Keith

Ann, Pass me my steel helmet please, there a lot of flak flying round!!!. :D
 
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Rodney Wrestt

Guest
I'm not trying to be argumentative here but what's the difference between this rig and a hair rig, apart from the bait being on the mainline and not the hair it's still a bare hook (although some people don't use this rig without some bait on the hook as well). I'm sure people were sceptical when the hair rig was first revealed and if the forum was running then this thread would probably be following the same course as it is now.
 
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Rodney Wrestt

Guest
Keith,
have you got a spare helet there, I think I've got some incoming......
 

Stuart Dennis

New member
Rodney Wrote: what's the difference between this rig and a hair rig!

Come on Rodney, don't be thick here mate, its obvious. Firstly its more dificult to write 'FOX' on the slice of bread, secondly, it means you've got to work for your fish, which quite frankly, just aint on! (by that i mean actually hold the rod in your hands - Whats that all about?), thirdly and probably more importantly, it means bites will come thick and fast and as you know us carp anglers prefer to sit around for days on ends just wondering!!
 
R

Rodney Wrestt

Guest
Ahhh all cleared up now cheers Stuart. ;o}~

Robin,
You've sent your keyboard to sleep mate.
 
T

Tony Jolley

Guest
The way i fish the Bread roll/Cigar seems far simpler.
Take one fresh slice of bread,remove the crust.
Lay your line along one side,12mm in from the edge,with the hook hanging just over the end of the slice.
Fold the slice over the line and pres lightly using the thumb.
Next roll the slice into a cigar ,and pinch ends together .
Apply pressure lightlt other wise bread will sink.
The rig works well with the bare hook just outside the slice and certainly no more than 25mm.
The weight of the slice makes for easy long casting with no controller.
The weight also creates the bolt effect requiring no strike just wind in .
I have never had any problems with this rig and would stop using it if i thorought otherwise.
Hope this helps.



That sounds much simpler and no need for loops and the like,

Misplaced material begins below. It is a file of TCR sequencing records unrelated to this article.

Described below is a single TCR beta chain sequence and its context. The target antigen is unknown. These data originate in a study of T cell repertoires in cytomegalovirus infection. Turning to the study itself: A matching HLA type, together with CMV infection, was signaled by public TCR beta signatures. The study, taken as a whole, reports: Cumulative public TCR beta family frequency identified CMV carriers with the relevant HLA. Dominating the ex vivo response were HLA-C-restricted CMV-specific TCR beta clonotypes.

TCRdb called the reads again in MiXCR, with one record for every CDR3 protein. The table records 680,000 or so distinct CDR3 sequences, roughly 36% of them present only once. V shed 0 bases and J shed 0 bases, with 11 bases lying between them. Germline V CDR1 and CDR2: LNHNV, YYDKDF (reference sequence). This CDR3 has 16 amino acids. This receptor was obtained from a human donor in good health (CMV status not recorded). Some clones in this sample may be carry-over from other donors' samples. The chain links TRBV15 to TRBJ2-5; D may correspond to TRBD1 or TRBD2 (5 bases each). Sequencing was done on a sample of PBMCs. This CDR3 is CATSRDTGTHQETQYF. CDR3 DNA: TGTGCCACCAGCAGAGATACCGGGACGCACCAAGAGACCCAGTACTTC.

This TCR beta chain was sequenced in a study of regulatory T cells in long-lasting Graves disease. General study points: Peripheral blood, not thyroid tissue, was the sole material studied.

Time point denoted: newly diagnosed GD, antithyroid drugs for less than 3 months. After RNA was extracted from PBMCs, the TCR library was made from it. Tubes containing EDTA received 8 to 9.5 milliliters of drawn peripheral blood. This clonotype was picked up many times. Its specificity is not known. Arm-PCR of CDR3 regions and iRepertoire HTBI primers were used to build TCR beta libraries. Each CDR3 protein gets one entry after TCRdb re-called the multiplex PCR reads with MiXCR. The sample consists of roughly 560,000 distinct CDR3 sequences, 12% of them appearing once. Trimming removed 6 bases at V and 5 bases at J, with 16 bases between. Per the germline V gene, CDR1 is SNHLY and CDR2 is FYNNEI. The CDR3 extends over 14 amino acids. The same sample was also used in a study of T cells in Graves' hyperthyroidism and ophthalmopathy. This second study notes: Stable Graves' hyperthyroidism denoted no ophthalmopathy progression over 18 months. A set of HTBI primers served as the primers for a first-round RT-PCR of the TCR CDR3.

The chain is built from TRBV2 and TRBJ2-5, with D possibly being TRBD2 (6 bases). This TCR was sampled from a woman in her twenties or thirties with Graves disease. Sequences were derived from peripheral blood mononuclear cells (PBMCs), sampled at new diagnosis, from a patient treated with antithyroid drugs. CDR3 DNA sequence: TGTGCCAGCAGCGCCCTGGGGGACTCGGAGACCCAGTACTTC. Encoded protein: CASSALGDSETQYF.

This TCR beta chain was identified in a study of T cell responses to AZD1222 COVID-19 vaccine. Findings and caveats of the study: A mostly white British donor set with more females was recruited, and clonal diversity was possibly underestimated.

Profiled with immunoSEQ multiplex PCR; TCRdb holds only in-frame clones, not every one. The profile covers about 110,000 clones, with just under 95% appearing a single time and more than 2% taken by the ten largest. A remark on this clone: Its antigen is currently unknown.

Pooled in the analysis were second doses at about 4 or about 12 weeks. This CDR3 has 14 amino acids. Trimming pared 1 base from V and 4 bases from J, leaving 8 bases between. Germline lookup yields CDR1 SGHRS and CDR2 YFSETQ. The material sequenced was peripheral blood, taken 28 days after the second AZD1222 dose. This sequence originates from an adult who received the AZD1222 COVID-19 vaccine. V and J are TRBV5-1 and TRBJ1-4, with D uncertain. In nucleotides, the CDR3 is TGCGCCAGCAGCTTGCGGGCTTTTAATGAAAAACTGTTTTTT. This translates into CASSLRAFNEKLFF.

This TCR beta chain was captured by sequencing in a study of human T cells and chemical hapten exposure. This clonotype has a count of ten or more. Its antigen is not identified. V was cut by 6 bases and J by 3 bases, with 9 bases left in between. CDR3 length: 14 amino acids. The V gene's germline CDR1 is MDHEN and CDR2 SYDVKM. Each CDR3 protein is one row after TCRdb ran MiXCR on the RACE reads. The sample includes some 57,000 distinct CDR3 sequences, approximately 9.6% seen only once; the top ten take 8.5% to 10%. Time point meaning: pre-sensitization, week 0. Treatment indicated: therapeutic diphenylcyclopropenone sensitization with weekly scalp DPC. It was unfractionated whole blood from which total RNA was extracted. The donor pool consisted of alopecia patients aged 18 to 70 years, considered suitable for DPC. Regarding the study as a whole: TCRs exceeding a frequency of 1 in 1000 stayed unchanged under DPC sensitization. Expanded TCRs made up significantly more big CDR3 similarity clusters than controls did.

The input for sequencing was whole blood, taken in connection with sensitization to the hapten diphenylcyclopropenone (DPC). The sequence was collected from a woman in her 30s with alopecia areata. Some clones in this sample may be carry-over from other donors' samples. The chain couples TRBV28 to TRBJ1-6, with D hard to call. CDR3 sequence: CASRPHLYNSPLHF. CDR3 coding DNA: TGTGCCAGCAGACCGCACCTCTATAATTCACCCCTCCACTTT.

T

Tony Jolley

Guest
Sorry to you John Cady, I missed your name as I was quoting your post.
 
C

Clive Evans

Guest
Just a few words to clear up some of the points raised.
Mr Bundock, Steve, the name's Clive, and no apology necessary. Absolutely no offence taken, I share your concerns. One or two points: It really is impossible to tether a fish, the line is only held in shape by the bread. When this softens, within a few moments, there is nothing to stop the line straightening.
All methods of fishing are potentially dangerous in the hands of a novice. This can only be avoided by good teaching practise.
Nearly every fish caught this way has first spent some time worrying the bread, until finally mouthing the hook end. In 10 years I have never hooked a fish other than in the lip or scissor. Hence my continued usage.
John Cady, both methods are simple to tie, quickly, and work equally well. If you have ever watched a carp suck lumps out of a slice of bread, you will know why I tie it up securely. As a bonus I assure you I can cast it at least twice as far as yours.
Stuart, darling. No striking necessary, its self-hooking. So no holding the rod. You do have to reel in though, but take your time and dont tax yourself, precious.
Robin Davies, I hope you dont do the unforgiveable and fall asleep when your lines in the water. you seem easily bored.

Keep 'em coming, boys and girls. Its good to know people care.

Clive.
 
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Wendy Perry

Guest
What is the difference with this rig and using chum mixer on a bait band ???? i don't see any difference .
 
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John Pleasance

Guest
I've just had a second short session using this method and would like to add to my previous comments,for a start the fish were bigger this evening,three fish for nearly 30 lb.(plus one rudd,also lip hooked)

I can see a good reason for wrapping the bread in that the lake that I have used it on is teeming with rudd,literally thousands of them,anything soft like bread without the line wrap will disappear in a very short space of time(I will try it without however).

I did find that by the time I was halfway through a loaf the line was getting tatty where it had been looped around itself and taken the weight of the bread when casting.It is a simple matter though to check that and re-tie the hook,but I may think about a short length of pole silicone on that part of the line in future.

One other big difference to my normal floater fishing was how much more relaxing it is just waiting for the reel to start churning instead of straining my eyes in the failing light wondering if the bait has actually gone in this time.

So thanks Clive,I had seen something like this used a long time ago but never really bothered to find out exactly what was going on.